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Vacant Bayport Home Draws Cats and Neighbor Concerns

A January fire left this once majestic Seaman Avenue homestead vacant and several cats homeless.

A fire this past January torched several rooms of a south Bayport home, forcing tenants to relocate and leave several domestic cats behind at what some nearby residents say is quickly becoming a neighborhood eyesore.

The property at 230 Seaman Avenue is now just home to a half dozen abandoned felines being cared for by several residents who told Patch they are frustrated at failed efforts to have the animals rescued.

The abandoned cats, say neighbors, is just the latest issue in a series of incidents at the property in the past several years. Neighbors in 2011 raised concerns with Islip Town regarding animals housed on the property, which reportedly included a horse, a large pig as well as many felines.

A tour of the property shows evidence that neighbors are regularly bringing food and water to the cats. One local resident who spoke with Patch during such a food visit said efforts to find the cats homes have come up empty, despite the fact the cats are not feral and appear in very good health.

"They are very shy and they're getting a bit skitterish I think from living in the wild and not in a house," one woman said, requesting anonymity.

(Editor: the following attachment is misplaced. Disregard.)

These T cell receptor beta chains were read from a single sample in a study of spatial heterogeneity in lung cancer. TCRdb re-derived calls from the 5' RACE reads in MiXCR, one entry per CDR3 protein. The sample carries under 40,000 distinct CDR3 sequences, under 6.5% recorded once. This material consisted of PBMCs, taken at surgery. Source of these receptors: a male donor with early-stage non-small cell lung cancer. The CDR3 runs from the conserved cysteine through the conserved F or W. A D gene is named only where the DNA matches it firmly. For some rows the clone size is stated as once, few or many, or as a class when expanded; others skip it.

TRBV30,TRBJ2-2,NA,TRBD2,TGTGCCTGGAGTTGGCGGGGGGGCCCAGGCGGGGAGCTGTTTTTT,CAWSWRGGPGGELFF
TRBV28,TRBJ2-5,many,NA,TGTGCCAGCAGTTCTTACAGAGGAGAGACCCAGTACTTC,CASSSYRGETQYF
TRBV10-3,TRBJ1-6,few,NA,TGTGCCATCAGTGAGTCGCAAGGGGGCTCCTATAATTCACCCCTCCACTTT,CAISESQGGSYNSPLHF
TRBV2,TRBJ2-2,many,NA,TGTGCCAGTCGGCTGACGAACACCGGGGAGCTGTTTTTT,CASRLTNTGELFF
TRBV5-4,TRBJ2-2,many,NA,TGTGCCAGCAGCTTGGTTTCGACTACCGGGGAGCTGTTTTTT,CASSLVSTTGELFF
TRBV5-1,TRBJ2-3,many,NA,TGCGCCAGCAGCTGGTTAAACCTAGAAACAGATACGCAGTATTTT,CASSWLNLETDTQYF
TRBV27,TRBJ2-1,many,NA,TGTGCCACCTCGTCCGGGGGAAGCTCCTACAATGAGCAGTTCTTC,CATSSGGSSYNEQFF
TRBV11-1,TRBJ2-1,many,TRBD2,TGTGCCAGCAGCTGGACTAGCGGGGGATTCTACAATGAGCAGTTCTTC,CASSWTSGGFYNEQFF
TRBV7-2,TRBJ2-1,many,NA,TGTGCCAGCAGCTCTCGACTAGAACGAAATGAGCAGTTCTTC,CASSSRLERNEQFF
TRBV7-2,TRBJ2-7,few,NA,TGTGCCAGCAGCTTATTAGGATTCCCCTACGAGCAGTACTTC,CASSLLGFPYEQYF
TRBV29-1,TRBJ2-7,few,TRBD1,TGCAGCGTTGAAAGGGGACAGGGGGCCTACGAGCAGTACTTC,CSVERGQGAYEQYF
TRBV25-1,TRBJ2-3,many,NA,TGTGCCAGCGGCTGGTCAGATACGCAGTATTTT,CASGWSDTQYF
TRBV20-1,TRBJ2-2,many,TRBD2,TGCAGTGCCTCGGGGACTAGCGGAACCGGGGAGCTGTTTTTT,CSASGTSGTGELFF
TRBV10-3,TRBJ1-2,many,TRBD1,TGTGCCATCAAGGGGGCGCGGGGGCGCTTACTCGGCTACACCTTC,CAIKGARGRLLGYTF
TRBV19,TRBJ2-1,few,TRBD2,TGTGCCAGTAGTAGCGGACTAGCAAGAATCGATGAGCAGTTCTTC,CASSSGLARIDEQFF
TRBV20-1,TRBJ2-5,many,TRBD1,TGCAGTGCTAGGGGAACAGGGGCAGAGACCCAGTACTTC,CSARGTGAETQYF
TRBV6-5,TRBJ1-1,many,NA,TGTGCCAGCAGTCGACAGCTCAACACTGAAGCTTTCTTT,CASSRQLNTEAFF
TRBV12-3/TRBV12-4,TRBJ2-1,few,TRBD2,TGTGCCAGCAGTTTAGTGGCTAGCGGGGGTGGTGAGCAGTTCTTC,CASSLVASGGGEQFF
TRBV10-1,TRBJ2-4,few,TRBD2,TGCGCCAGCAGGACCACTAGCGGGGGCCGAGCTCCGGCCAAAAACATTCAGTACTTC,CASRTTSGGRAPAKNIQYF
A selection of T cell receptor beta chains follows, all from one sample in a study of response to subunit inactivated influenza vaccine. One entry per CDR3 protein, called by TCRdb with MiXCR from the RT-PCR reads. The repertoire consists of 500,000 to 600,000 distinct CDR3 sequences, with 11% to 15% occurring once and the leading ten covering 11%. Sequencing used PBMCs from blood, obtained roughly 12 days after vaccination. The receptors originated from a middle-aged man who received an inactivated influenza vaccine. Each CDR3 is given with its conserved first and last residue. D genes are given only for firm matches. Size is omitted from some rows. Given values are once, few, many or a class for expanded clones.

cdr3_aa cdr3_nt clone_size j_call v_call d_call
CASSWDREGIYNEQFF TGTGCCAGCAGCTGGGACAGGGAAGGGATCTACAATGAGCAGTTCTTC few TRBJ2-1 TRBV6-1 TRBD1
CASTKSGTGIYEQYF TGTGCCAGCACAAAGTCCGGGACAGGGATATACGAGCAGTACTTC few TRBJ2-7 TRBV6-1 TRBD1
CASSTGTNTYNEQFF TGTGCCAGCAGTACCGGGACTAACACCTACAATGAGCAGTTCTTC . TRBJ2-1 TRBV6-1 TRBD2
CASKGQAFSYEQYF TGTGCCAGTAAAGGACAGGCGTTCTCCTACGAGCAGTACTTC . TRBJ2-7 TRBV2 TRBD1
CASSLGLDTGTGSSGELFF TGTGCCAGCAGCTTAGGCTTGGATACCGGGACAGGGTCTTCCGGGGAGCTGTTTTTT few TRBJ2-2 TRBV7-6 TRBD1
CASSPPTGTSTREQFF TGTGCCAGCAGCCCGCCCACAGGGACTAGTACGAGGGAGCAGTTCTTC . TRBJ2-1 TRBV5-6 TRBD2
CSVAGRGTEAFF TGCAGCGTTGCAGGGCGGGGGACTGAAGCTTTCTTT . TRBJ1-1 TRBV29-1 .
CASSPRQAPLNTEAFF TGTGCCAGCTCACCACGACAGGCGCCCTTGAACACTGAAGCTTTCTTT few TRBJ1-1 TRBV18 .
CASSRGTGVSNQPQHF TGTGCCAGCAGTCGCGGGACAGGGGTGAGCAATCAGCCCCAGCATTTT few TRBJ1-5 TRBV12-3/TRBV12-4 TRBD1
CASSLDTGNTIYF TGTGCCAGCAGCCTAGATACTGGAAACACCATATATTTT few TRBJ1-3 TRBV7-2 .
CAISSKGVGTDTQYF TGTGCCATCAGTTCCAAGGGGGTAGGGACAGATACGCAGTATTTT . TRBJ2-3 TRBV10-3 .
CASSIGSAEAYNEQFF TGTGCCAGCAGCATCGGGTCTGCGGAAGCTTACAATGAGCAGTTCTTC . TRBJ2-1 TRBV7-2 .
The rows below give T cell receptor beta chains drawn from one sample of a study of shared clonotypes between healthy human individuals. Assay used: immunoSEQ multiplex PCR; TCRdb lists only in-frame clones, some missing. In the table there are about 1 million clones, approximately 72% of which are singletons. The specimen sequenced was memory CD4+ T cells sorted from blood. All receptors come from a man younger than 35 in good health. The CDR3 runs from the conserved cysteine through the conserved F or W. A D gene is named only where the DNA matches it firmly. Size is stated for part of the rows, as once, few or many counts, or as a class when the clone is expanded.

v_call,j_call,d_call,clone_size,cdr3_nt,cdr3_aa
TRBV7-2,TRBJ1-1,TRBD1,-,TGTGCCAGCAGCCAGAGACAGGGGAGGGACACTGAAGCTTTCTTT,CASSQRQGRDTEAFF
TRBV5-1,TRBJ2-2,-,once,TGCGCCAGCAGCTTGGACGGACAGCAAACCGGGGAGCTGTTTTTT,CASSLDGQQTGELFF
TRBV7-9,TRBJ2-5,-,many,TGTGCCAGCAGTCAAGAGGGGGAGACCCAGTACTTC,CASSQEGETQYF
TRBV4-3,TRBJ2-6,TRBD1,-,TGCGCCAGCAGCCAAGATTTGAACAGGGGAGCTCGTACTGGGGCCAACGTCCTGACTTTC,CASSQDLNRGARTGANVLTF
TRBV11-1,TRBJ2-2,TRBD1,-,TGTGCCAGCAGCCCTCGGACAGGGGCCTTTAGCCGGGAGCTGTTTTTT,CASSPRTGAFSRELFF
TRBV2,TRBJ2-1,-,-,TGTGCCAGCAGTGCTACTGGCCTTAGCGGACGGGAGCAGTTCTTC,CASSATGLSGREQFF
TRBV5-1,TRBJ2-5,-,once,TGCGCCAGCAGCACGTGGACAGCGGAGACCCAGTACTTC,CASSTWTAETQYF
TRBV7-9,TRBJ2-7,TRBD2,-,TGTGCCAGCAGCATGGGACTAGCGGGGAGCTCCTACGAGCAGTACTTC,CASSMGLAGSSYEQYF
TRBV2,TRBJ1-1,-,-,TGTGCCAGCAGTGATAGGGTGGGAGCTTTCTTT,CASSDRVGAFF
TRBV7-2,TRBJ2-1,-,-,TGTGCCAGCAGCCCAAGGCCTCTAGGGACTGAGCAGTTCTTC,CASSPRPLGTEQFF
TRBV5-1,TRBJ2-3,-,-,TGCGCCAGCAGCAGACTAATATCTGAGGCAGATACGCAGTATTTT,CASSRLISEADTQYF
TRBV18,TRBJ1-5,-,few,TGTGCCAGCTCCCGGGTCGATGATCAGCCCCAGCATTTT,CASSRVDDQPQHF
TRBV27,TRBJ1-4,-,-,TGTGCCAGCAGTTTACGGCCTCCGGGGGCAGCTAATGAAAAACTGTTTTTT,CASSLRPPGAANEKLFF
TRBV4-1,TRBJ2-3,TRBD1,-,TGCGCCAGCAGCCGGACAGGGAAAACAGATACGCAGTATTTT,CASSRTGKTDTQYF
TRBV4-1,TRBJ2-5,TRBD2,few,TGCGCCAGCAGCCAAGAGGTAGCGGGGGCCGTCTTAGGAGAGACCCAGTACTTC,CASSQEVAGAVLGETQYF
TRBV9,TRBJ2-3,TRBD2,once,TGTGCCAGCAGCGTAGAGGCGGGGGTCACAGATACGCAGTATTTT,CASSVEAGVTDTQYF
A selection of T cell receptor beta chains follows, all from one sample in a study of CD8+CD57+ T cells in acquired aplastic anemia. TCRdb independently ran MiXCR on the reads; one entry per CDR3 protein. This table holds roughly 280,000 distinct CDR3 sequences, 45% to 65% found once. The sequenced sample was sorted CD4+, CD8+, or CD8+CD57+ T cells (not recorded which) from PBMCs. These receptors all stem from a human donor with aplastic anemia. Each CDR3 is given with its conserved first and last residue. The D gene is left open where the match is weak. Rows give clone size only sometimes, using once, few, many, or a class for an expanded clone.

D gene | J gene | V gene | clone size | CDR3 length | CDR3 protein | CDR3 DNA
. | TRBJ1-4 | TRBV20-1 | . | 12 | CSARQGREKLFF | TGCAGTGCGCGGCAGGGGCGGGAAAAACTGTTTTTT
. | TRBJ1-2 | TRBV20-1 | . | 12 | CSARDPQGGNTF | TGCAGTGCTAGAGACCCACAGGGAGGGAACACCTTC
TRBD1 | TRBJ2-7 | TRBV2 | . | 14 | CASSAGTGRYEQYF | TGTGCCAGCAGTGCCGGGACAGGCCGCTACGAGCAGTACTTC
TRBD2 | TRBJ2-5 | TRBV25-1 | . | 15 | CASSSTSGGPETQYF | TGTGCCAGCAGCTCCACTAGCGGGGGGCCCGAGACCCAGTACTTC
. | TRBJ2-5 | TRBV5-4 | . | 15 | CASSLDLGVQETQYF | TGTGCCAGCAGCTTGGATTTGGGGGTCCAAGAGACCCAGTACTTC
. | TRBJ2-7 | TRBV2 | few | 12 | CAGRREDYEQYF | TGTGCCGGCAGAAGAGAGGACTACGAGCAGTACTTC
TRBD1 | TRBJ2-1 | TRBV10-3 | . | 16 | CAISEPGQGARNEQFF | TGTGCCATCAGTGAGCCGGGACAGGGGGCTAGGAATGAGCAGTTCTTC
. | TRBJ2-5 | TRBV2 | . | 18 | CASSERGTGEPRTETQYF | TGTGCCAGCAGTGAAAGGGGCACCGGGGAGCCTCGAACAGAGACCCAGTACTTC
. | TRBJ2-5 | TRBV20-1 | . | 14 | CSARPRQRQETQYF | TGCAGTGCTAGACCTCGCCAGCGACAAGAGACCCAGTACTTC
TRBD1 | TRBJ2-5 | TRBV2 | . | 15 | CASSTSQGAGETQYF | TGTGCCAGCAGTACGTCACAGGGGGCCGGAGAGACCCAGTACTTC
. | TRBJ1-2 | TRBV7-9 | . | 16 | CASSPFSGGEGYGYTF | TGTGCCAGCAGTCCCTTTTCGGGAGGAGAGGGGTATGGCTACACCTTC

Yet not all neighbors believe the cats should be fed as the activity is encouraging other cats to the property.

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One thing residents seem to agree on is the need for animal rescue organizations to help, though several people involved said efforts to get the cats taken off the property have come up empty.

"There are just so many cats and no one has room or capacity to take them in," another neighbor told Patch.

According to Islip Town officials, the owner of the property must sign the animals over to the Town in order for its animal control and shelter to get involved. The Town can't enter the property without the owner's permission or without the owner being at the premises. The town can step in if animals are found injured or deceased, an official said.

According to Redfin.com, the home was sold in 2005 for $1.1 million.

The house is currently for sale with Prudential and priced at $650,000. The listing describes the home as a seven-bedroom, four-bath colonial built in 1888 on nearly two acres that adjoin State and Town preserves.

"House Is Sold As Is. Some fire damage to the kitchen and second floor bed room; needs complete  renovation. Two acre lot size allows for possible development site," states the listing, which also notes that the monthly tax bill is $1,858.

"As is" likely refers to the damaged home and property which is littered with junk, overgrown animal pens, two barns barely standing, large ground-moving equipment, boarded up windows, a New York City horse carriage, as well as an inground pool that appears to be in decaying condition.

Inside the house there is evidence of increasing vandalism with broken chandeliers, pulled out electrical systems, ripped up heating systems and broken windows. Beer bottles and cans litter the yards in front and back.

Samantha Pabisch October 05, 2012 at 12:54 PM
The animals have to be injured or dead before the town can go on the property? But they can starve to death in the meantime? That is the biggest load of nonsense I have ever heard. They have been abandoned. The jackass who owns the property is not taking care of them. Thank goodness for the kind hearted neighbors that are looking out for them.

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